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Front. Immunol., 20 December 2022
Sec. Inflammation
This article is part of the Research Topic Epigenetic Regulation of Autophagy in Inflammatory Diseases View all 12 articles

Obeticholic acid and 5β-cholanic acid 3 exhibit anti-tumor effects on liver cancer through CXCL16/CXCR6 pathway

Haoxian Gou,&#x;Haoxian Gou1,2†Shenglu Liu&#x;Shenglu Liu2†Linxin LiuLinxin Liu1Ming LuoMing Luo2Shu QinShu Qin2Kai He,*Kai He1,2*Xiaoli Yang,*Xiaoli Yang1,2*
  • 1Department of Hepatobiliary Surgery, The Affiliated Hospital of Southwest Medical University, Luzhou, China
  • 2Academician Workstation of Sichuan Province, Luzhou, China

Hepatocellular carcinoma (HCC) is the most common type of liver malignancy with a high incidence and mortality rate. Previous in vitro and in vivo studies have confirmed that liver sinusoidal endothelial cells (LSEC) secrete CXCL16, which acts as a messenger to increase the hepatic accumulation of CXCR6+ natural killer T (NKT) cells and exert potent antitumor effects. However, evidence for this process in humans is lacking and its clinical significance is still unclear. In this study, by dissecting the human HCC single-cell RNA-seq data, we verified this process through cellphoneDB. NKT cells in patients with high expression of CXCL16 exhibited a higher activation state and produced more interferon-γ (IFN-γ) compared with those with low expression. We next investigated the signaling pathways between activated (CD69 high) and unactivated NKT cells (CD69 low) using NKT cell-developmental trajectories and functional enrichment analyses. In vivo experiments, we found that farnesoid X receptor agonist (obeticholic acid) combined with the takeda G protein coupled receptor 5 antagonist (5β-cholanic acid 3) exhibited significant tumor suppressive effects in the orthotopic liver tumor model and this result may be related to the CXCL16/CXCR6 axis. In conclusion, our study provides the basis and potential strategies for HCC immunotherapy based on NKT cells.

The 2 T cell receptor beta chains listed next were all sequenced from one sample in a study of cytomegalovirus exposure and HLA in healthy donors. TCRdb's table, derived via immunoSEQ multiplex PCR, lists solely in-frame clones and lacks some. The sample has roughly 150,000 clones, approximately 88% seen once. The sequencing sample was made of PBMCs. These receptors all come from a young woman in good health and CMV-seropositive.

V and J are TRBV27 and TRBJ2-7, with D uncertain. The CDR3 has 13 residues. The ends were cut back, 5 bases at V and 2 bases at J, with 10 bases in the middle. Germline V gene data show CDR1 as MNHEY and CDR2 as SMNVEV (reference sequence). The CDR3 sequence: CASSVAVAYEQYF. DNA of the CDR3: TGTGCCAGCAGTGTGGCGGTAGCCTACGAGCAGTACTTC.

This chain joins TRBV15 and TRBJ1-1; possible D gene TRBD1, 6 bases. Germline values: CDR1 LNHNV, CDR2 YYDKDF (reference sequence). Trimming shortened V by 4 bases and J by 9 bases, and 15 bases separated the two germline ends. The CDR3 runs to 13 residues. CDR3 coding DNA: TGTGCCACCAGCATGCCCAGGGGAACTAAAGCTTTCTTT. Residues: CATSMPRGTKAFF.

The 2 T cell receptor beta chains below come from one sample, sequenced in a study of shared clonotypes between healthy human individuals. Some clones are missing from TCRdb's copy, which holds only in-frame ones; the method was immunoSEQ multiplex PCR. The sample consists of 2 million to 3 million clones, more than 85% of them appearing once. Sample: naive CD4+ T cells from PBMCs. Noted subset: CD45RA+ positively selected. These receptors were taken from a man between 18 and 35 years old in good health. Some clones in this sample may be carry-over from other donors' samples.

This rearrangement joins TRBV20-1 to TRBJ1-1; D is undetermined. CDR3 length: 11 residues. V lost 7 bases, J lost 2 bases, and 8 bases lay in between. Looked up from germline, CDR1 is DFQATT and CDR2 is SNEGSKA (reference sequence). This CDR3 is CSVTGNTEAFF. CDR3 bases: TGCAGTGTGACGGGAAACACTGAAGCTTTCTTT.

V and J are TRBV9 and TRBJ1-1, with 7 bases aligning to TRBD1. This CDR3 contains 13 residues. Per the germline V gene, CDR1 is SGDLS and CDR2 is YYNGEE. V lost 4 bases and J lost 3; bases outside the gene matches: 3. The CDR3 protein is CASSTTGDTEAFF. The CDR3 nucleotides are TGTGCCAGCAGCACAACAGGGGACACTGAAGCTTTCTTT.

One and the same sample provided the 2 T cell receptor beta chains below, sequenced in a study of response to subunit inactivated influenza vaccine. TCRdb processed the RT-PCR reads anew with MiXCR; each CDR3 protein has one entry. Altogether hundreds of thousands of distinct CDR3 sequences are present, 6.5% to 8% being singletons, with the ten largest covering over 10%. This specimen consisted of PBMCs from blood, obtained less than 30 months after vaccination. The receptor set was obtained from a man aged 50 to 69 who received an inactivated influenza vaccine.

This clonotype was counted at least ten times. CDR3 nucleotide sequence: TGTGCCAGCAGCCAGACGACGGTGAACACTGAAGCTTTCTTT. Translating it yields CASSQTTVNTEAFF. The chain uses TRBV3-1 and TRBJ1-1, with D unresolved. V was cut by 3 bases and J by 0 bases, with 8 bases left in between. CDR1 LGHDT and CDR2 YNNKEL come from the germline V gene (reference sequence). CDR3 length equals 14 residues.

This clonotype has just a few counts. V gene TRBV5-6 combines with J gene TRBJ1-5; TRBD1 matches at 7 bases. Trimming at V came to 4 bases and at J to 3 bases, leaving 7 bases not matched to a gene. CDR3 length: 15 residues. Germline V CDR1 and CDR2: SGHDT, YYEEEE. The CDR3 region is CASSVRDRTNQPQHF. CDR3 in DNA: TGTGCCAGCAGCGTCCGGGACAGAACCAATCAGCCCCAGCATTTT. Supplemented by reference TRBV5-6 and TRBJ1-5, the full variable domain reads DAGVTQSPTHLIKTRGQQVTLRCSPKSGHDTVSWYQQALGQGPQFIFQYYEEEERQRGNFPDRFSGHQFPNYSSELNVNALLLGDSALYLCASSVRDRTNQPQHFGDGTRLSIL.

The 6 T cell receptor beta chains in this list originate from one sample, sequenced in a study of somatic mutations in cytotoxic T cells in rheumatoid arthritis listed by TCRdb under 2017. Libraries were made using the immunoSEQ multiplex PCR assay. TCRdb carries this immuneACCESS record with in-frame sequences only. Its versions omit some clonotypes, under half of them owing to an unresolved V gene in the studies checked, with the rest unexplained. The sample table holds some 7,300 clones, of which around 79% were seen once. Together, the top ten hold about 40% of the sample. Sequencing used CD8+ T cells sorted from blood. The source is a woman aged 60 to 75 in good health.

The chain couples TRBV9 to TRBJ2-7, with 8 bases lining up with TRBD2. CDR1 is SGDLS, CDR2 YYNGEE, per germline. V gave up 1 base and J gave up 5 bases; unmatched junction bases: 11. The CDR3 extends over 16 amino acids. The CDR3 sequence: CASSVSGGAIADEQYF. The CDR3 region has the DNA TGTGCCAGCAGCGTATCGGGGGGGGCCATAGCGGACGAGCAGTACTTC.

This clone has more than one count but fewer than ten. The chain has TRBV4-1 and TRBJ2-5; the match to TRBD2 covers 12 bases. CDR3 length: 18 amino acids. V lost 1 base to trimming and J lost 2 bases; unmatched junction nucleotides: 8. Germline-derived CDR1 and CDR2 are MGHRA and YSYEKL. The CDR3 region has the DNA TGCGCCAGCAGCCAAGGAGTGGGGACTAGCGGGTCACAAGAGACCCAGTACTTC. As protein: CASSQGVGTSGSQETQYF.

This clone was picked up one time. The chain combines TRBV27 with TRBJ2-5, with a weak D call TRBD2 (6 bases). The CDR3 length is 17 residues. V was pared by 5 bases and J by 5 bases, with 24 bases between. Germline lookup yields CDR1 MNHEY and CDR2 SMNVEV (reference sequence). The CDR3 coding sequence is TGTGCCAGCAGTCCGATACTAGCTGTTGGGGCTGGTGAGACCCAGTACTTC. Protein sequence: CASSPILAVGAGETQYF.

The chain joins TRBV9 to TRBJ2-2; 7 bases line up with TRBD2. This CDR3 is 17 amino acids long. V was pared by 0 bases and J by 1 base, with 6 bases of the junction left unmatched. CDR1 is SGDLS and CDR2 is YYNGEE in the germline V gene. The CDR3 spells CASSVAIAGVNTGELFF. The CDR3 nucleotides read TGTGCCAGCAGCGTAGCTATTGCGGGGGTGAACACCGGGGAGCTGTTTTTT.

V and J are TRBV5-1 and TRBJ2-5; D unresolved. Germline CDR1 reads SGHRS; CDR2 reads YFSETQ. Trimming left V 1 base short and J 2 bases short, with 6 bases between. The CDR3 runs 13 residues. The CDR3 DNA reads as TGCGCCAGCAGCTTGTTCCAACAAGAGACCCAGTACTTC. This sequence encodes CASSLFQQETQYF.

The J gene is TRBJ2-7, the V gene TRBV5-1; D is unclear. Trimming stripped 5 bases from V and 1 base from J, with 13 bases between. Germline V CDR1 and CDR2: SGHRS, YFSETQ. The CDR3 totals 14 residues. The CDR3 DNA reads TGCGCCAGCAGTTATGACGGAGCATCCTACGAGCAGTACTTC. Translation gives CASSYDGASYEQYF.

1 Introduction

Hepatocellular carcinoma (HCC) is one of the most prevalent human cancers associated with a high mortality rate (1). Due to the low resection rate of HCC and the high recurrence risk after hepatectomy or transplantation, comprehensive treatments including surgery, interventional therapy, targeted treatment, and emerging immunotherapy approaches are necessary (2). Immune checkpoint inhibitors, such as nivolumab and pembrolizumab, which target programmed cell death protein-1 (PD1) mainly enhance the T-cell response to tumors, thus improving the prognoses of patients with HCC (3, 4). However, only approximately 20% of patients with malignancy benefit from this approach (5).